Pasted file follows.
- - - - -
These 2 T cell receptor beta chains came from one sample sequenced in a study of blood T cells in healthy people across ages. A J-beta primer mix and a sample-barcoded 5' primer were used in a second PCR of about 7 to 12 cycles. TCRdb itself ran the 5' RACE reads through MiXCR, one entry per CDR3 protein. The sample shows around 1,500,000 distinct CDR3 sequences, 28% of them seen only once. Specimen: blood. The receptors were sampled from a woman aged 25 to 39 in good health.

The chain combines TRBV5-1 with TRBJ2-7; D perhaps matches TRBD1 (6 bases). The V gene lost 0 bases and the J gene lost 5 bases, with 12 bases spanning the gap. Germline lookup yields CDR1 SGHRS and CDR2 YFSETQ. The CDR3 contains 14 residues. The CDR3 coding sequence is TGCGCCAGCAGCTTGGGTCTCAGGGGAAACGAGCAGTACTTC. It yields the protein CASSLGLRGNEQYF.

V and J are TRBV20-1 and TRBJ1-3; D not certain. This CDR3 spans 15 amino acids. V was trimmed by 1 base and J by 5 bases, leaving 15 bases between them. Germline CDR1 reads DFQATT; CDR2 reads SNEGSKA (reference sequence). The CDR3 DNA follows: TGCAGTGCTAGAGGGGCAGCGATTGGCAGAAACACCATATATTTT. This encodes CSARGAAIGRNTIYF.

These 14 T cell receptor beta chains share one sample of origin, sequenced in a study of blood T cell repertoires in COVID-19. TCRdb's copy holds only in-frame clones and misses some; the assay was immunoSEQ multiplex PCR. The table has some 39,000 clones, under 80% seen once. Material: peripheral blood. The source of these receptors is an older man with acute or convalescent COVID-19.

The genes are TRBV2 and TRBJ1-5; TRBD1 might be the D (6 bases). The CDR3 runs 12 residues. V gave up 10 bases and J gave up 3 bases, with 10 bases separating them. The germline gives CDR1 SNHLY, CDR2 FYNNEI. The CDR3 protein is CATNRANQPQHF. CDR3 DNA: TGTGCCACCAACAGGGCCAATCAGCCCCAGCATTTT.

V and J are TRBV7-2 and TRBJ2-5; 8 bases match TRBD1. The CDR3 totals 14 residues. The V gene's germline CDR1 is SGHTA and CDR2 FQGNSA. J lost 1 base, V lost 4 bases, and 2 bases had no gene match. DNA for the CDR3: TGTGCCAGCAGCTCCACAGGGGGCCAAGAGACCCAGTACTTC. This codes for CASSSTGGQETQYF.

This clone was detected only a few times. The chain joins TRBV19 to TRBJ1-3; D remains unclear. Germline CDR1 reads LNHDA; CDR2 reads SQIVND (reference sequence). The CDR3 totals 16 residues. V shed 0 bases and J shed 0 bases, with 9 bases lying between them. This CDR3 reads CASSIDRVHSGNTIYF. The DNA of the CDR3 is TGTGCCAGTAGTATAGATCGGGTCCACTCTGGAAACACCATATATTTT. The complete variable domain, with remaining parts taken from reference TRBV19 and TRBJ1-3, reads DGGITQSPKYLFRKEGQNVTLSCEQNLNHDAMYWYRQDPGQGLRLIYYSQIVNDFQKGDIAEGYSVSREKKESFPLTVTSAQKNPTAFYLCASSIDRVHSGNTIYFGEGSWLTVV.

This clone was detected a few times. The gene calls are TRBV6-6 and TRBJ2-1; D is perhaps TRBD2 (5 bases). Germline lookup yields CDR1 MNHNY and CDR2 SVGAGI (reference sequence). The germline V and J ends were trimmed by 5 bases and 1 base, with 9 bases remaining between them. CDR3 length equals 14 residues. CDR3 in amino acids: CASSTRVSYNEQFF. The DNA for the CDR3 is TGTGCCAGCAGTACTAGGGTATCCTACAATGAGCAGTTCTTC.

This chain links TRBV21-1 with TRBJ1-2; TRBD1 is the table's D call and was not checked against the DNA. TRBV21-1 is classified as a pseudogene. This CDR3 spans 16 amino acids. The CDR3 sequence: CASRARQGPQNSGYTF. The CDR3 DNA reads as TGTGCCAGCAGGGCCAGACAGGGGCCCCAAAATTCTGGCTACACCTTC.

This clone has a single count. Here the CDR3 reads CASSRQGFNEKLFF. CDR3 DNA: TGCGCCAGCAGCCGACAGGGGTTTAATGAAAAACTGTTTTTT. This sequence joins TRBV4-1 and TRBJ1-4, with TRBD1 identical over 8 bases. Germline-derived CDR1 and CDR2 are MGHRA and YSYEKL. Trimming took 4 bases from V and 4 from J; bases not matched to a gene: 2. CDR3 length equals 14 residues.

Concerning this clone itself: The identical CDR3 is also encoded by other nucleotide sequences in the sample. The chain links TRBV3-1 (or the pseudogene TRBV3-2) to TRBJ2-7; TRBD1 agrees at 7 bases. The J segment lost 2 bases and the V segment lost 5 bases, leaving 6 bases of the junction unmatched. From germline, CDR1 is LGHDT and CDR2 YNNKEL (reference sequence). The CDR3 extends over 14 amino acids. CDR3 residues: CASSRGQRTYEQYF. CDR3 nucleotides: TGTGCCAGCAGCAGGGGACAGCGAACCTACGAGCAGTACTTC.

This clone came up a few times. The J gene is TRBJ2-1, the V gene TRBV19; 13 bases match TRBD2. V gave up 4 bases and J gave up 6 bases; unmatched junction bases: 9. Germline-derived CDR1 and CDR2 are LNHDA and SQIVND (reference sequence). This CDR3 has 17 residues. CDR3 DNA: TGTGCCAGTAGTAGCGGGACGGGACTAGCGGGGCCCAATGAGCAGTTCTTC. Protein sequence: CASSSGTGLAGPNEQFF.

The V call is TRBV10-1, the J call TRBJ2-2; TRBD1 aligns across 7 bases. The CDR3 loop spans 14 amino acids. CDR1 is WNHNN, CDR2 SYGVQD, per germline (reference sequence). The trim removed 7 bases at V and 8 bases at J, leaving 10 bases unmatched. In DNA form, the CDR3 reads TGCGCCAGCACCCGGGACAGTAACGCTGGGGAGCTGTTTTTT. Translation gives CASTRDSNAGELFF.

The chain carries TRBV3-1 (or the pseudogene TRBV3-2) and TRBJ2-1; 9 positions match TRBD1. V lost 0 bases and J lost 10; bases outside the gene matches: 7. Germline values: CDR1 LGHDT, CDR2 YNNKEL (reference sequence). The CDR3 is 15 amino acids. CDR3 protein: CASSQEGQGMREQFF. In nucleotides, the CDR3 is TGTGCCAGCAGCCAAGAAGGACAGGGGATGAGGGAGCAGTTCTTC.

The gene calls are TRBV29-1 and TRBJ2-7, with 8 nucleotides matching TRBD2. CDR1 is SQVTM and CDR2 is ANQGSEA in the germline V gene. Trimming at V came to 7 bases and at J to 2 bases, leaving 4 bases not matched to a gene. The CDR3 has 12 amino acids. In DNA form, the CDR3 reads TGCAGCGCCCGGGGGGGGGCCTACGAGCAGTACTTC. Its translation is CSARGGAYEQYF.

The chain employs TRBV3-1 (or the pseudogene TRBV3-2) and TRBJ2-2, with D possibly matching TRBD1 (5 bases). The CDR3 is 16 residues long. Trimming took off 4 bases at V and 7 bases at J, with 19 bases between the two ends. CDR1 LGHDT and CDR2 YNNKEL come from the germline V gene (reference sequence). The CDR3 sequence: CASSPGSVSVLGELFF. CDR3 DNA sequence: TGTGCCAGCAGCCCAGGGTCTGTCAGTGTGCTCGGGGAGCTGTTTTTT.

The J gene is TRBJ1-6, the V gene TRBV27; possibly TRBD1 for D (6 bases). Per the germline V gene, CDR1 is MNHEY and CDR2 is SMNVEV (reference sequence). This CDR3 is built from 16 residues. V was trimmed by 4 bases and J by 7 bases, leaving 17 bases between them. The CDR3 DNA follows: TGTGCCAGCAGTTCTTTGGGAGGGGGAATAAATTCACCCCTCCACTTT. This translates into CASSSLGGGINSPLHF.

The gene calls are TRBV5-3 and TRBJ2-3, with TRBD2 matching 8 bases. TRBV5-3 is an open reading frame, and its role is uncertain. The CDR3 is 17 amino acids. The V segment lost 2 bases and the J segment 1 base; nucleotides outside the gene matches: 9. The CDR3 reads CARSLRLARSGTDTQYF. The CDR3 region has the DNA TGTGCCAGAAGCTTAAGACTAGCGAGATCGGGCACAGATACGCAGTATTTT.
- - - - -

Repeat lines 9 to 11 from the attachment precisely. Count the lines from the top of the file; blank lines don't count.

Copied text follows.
This chain links TRBV21-1 with TRBJ1-2; TRBD1 is the table's D call and was not checked against the DNA. TRBV21-1 is classified as a pseudogene. This CDR3 spans 16 amino acids. The CDR3 sequence: CASRARQGPQNSGYTF. The CDR3 DNA reads as TGTGCCAGCAGGGCCAGACAGGGGCCCCAAAATTCTGGCTACACCTTC.

This clone has a single count. Here the CDR3 reads CASSRQGFNEKLFF. CDR3 DNA: TGCGCCAGCAGCCGACAGGGGTTTAATGAAAAACTGTTTTTT. This sequence joins TRBV4-1 and TRBJ1-4, with TRBD1 identical over 8 bases. Germline-derived CDR1 and CDR2 are MGHRA and YSYEKL. Trimming took 4 bases from V and 4 from J; bases not matched to a gene: 2. CDR3 length equals 14 residues.

Concerning this clone itself: The identical CDR3 is also encoded by other nucleotide sequences in the sample. The chain links TRBV3-1 (or the pseudogene TRBV3-2) to TRBJ2-7; TRBD1 agrees at 7 bases. The J segment lost 2 bases and the V segment lost 5 bases, leaving 6 bases of the junction unmatched. From germline, CDR1 is LGHDT and CDR2 YNNKEL (reference sequence). The CDR3 extends over 14 amino acids. CDR3 residues: CASSRGQRTYEQYF. CDR3 nucleotides: TGTGCCAGCAGCAGGGGACAGCGAACCTACGAGCAGTACTTC.